A reduction in the frequency of intersubunit motion was observed when structured mRNA was present whether ribosomes were prepared in the pre‐ or post‐translocation state (supplementary Table 2). Previously, we observed frequent intersubunit motion in the absence of structured mRNA when ribosomes were prepared in the pre‐translocation state with tRNAfMet in the P site, but not in the post‐translocation state with fMet‐tRNAfMet in the P site [9]. These results likely indicate that structured mRNA increases the energy barrier for the ribosome subunits to transition among the various conformational states. Indeed, there appears to be a negative correlation between percent occupancy of the hyper‐rotated state and the number of traces that exhibit fluctuations for the +13, +14, and +15 DNA constructs (supplementary Table 2). While further investigation is required on this last point, it is clear that a substantial change is induced by structured mRNA on the equilibrium among these states (hyper‐rotated, rotated, and non‐rotated).

Visualization of L1 stalk dynamics

The influence that the dnaX hairpin has on the conformational dynamics of the L1 stalk was also investigated. The L1 stalk is known to be important in translocation by interacting with the elbow region of deacylated tRNA and assisting in the release of E‐site tRNA [7], [15]. Similar to our previous experiments, we found that the L1 stalk of L1(Cy5)/L33(Cy3) fluorescently labeled ribosomes containing deacylated tRNA in the P site fluctuates between an open (low FRET) and closed (high FRET) conformation when unstructured mRNA was present in the mRNA entrance tunnel (Fig 4A) [7]. We have shown here that the presence of the dnaX hairpin reduces the frequency of intersubunit rotation (supplementary Fig 3B and D and supplementary Table 2). However, the L1 stalk of ribosomes containing tRNAfMet in the P site with the dnaX hairpin RNA is still mobile as indicated by FRET traces (Fig 4B) similar to what was observed with EF‐G bound to the ribosome [16]. Interestingly, in contrast to the FRET distribution of the L1 stalk in the presence of unstructured RNA (high FRET state ~ 0.6) (Fig 4C), the L1 stalk in hyper‐rotated ribosomes exists primarily in the open conformation (low FRET state ~ 0.4) (Fig 4D). We observed two distinct behaviors of L1 stalk dynamics and intersubunit rotation, which may indicate that intersubunit ratcheting and L1 stalk motion have different contributions in tRNA translocation and dynamics of tRNA. Further experiments are necessary to investigate this in greater detail.

Figure 4. FRET traces and FRET histograms showing L1 stalk conformational dynamics

  • A.  Fluorescently labeled L1(Cy5)/L33(Cy3) ribosomes were assembled with  m291 with tRNAfMet in the P site and N‐Ac‐Phe‐tRNAPhe in the A site.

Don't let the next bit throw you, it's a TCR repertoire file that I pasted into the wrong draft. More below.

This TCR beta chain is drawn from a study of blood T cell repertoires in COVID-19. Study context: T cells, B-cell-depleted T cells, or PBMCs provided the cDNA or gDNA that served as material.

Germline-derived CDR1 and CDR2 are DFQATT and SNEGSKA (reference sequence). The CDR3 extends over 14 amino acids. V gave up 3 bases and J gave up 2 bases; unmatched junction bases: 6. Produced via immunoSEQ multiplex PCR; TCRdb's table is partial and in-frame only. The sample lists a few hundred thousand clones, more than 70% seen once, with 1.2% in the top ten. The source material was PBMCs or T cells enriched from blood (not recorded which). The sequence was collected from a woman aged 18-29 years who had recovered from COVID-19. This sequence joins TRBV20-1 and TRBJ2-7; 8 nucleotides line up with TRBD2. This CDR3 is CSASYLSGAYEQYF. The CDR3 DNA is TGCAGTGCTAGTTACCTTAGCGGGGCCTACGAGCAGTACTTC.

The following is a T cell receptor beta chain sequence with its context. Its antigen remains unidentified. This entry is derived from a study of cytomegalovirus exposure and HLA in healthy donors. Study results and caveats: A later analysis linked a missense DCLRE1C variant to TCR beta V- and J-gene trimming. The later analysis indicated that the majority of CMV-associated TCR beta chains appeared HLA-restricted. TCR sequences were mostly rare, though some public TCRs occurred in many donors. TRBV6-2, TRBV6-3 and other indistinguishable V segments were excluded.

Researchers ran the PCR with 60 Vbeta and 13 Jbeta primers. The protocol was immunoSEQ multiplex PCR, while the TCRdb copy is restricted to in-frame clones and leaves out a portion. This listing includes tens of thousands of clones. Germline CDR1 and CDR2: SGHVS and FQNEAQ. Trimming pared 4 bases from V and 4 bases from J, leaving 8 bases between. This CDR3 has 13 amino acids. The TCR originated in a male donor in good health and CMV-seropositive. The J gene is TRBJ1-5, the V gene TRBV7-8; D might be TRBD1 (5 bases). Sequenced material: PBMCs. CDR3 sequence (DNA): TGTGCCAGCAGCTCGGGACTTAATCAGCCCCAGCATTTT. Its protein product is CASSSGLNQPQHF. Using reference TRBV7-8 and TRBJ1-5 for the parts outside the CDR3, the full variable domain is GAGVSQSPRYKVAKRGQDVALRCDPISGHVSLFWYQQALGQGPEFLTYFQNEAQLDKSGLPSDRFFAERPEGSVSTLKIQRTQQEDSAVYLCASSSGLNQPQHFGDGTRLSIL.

• B.  Ribosomes as in (A) assembled with dnaX hairpin RNA with tRNAfMet in  the P site and N‐Ac‐Phe‐tRNAPhe in the A site.

  • C, D  FRET histograms with normalized counts derived from ribosome samples  as in (A) and (B), respectively, are shown. The number of traces (n) and  percent showing fluctuations are indicated in each panel (supplementary  Table 2).

Data information: Traces in (A) and (B) show fluorescence intensities observed for Cy3 (green) and Cy5 (red) with the calculated FRET trace in blue.

Structural changes inferred from small angle X‐ray scattering (SAXS)

Structural changes induced by the presence of the dnaX hairpin were also studied using SAXS. Four different constructs and free 70S ribosomes were chosen to relate differences in SAXS to intersubunit rotation in hopes that a clear pattern or relationship would emerge. Wild‐type ribosomes were initiated with either (Complex 1) m291 and N‐Ac‐Phe‐tRNAPhe in the P‐site (~80% non‐rotated), (Complex 2 and 3) m291 or dnaXU9U10U11 and tRNAfMet in the P site (Fig 2B and 3A) (~70–80% rotated), and (Complex 4) dnaX hairpin RNA with tRNAfMet (~70% hyper‐rotated) (Fig 2E) [9]. The SAXS profiles for these constructs are shown (Fig 5A). The shapes and peak positions of the SAXS profiles are similar, and when normalized at low q values, the SAXS profiles superimpose well in the displayed q range indicating a similar global shape. However, the intensity of the first SAXS peak at q of 0.04–0.06 Å−1 changed among the constructs (supplementary Fig 5A). The data from free 70S ribosomes were subtracted from each of the other constructs to emphasize the differences among the data (ΔI(q)) (Fig 5B). This intensity change would not arise from the mRNA construct mass addition since the size difference is negligible compared to the size of the 70S ribosome, but correlates well with inter‐subunit rotation. Non‐rotated/classical state ribosomes (Complex 1) display the highest degree of similarity to free 70S ribosomes. This is followed by rotated/hybrid state ribosomes (Complex 2 and 3). Note that Complex 3 overlaps perfectly with Complex 2 while still containing the dnaX hairpin, yet it is too far from the ribosome to induce hyper‐rotation as indicated by our smFRET data (Fig 3A). Finally, hyper‐rotated ribosomes (Complex 4) have the largest degree of change relative to free 70S ribosomes. Thus, these data are consistent with the observation of a large‐scale structural change in the ribosome and exhibit strong correlation between differences in SAXS intensity and intersubunit rotation angles (Figs 2 and 5).